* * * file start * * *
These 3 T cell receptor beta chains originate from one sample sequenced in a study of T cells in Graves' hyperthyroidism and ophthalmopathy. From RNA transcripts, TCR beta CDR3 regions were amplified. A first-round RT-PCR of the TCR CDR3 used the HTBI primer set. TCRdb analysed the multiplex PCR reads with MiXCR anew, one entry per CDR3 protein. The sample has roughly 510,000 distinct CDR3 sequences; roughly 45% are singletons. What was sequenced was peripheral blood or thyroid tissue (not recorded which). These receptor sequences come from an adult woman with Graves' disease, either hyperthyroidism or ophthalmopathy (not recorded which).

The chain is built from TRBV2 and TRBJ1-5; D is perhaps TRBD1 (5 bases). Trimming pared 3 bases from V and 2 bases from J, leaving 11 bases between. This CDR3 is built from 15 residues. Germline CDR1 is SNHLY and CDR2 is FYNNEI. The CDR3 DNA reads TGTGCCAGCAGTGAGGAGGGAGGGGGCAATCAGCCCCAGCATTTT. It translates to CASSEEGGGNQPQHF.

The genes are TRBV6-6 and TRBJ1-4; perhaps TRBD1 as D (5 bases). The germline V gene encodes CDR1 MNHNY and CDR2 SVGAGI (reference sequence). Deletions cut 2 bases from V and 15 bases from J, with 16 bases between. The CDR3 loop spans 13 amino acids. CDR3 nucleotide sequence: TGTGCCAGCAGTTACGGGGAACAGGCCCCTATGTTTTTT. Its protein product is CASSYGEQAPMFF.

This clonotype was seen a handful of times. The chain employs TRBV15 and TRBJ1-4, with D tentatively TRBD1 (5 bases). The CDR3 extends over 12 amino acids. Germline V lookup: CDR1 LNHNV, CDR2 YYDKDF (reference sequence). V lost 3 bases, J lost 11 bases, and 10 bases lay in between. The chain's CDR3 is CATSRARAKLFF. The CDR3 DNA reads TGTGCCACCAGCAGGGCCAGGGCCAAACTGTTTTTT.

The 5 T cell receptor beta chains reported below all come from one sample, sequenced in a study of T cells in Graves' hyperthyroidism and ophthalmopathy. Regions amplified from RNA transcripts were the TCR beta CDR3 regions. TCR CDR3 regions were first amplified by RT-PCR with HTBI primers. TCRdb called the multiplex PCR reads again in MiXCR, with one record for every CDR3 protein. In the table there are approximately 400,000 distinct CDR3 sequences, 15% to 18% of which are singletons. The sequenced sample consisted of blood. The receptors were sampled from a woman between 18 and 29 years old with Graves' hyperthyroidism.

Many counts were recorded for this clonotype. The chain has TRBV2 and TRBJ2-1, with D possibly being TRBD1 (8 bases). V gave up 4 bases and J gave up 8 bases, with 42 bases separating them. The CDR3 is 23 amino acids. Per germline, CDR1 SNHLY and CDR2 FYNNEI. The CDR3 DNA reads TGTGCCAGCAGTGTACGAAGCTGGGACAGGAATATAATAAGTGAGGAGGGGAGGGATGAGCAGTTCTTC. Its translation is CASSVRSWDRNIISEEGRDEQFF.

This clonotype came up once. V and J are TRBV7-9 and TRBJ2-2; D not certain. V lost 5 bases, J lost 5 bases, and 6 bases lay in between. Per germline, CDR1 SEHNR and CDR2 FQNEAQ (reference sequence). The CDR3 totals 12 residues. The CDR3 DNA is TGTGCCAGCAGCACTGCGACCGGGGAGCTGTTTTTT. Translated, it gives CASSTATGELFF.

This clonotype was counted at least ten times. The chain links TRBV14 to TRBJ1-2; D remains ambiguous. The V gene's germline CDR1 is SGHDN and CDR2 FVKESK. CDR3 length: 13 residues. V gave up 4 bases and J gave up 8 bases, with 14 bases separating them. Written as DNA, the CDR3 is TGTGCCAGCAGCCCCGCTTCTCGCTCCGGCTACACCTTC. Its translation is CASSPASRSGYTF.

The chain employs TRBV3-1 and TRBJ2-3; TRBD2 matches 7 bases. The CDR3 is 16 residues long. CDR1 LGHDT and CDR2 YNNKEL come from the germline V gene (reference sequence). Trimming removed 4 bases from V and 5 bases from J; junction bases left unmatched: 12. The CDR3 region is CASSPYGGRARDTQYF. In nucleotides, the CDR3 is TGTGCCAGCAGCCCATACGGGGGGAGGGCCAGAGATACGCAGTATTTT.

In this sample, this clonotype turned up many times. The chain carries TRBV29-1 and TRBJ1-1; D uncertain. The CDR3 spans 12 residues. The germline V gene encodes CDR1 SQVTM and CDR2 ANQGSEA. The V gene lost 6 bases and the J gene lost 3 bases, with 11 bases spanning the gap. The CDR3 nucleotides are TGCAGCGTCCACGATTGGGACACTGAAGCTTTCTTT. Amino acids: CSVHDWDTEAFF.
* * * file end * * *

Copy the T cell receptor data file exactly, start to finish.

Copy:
These 3 T cell receptor beta chains originate from one sample sequenced in a study of T cells in Graves' hyperthyroidism and ophthalmopathy. From RNA transcripts, TCR beta CDR3 regions were amplified. A first-round RT-PCR of the TCR CDR3 used the HTBI primer set. TCRdb analysed the multiplex PCR reads with MiXCR anew, one entry per CDR3 protein. The sample has roughly 510,000 distinct CDR3 sequences; roughly 45% are singletons. What was sequenced was peripheral blood or thyroid tissue (not recorded which). These receptor sequences come from an adult woman with Graves' disease, either hyperthyroidism or ophthalmopathy (not recorded which).

The chain is built from TRBV2 and TRBJ1-5; D is perhaps TRBD1 (5 bases). Trimming pared 3 bases from V and 2 bases from J, leaving 11 bases between. This CDR3 is built from 15 residues. Germline CDR1 is SNHLY and CDR2 is FYNNEI. The CDR3 DNA reads TGTGCCAGCAGTGAGGAGGGAGGGGGCAATCAGCCCCAGCATTTT. It translates to CASSEEGGGNQPQHF.

The genes are TRBV6-6 and TRBJ1-4; perhaps TRBD1 as D (5 bases). The germline V gene encodes CDR1 MNHNY and CDR2 SVGAGI (reference sequence). Deletions cut 2 bases from V and 15 bases from J, with 16 bases between. The CDR3 loop spans 13 amino acids. CDR3 nucleotide sequence: TGTGCCAGCAGTTACGGGGAACAGGCCCCTATGTTTTTT. Its protein product is CASSYGEQAPMFF.

This clonotype was seen a handful of times. The chain employs TRBV15 and TRBJ1-4, with D tentatively TRBD1 (5 bases). The CDR3 extends over 12 amino acids. Germline V lookup: CDR1 LNHNV, CDR2 YYDKDF (reference sequence). V lost 3 bases, J lost 11 bases, and 10 bases lay in between. The chain's CDR3 is CATSRARAKLFF. The CDR3 DNA reads TGTGCCACCAGCAGGGCCAGGGCCAAACTGTTTTTT.

The 5 T cell receptor beta chains reported below all come from one sample, sequenced in a study of T cells in Graves' hyperthyroidism and ophthalmopathy. Regions amplified from RNA transcripts were the TCR beta CDR3 regions. TCR CDR3 regions were first amplified by RT-PCR with HTBI primers. TCRdb called the multiplex PCR reads again in MiXCR, with one record for every CDR3 protein. In the table there are approximately 400,000 distinct CDR3 sequences, 15% to 18% of which are singletons. The sequenced sample consisted of blood. The receptors were sampled from a woman between 18 and 29 years old with Graves' hyperthyroidism.

Many counts were recorded for this clonotype. The chain has TRBV2 and TRBJ2-1, with D possibly being TRBD1 (8 bases). V gave up 4 bases and J gave up 8 bases, with 42 bases separating them. The CDR3 is 23 amino acids. Per germline, CDR1 SNHLY and CDR2 FYNNEI. The CDR3 DNA reads TGTGCCAGCAGTGTACGAAGCTGGGACAGGAATATAATAAGTGAGGAGGGGAGGGATGAGCAGTTCTTC. Its translation is CASSVRSWDRNIISEEGRDEQFF.

This clonotype came up once. V and J are TRBV7-9 and TRBJ2-2; D not certain. V lost 5 bases, J lost 5 bases, and 6 bases lay in between. Per germline, CDR1 SEHNR and CDR2 FQNEAQ (reference sequence). The CDR3 totals 12 residues. The CDR3 DNA is TGTGCCAGCAGCACTGCGACCGGGGAGCTGTTTTTT. Translated, it gives CASSTATGELFF.

This clonotype was counted at least ten times. The chain links TRBV14 to TRBJ1-2; D remains ambiguous. The V gene's germline CDR1 is SGHDN and CDR2 FVKESK. CDR3 length: 13 residues. V gave up 4 bases and J gave up 8 bases, with 14 bases separating them. Written as DNA, the CDR3 is TGTGCCAGCAGCCCCGCTTCTCGCTCCGGCTACACCTTC. Its translation is CASSPASRSGYTF.

The chain employs TRBV3-1 and TRBJ2-3; TRBD2 matches 7 bases. The CDR3 is 16 residues long. CDR1 LGHDT and CDR2 YNNKEL come from the germline V gene (reference sequence). Trimming removed 4 bases from V and 5 bases from J; junction bases left unmatched: 12. The CDR3 region is CASSPYGGRARDTQYF. In nucleotides, the CDR3 is TGTGCCAGCAGCCCATACGGGGGGAGGGCCAGAGATACGCAGTATTTT.

In this sample, this clonotype turned up many times. The chain carries TRBV29-1 and TRBJ1-1; D uncertain. The CDR3 spans 12 residues. The germline V gene encodes CDR1 SQVTM and CDR2 ANQGSEA. The V gene lost 6 bases and the J gene lost 3 bases, with 11 bases spanning the gap. The CDR3 nucleotides are TGCAGCGTCCACGATTGGGACACTGAAGCTTTCTTT. Amino acids: CSVHDWDTEAFF.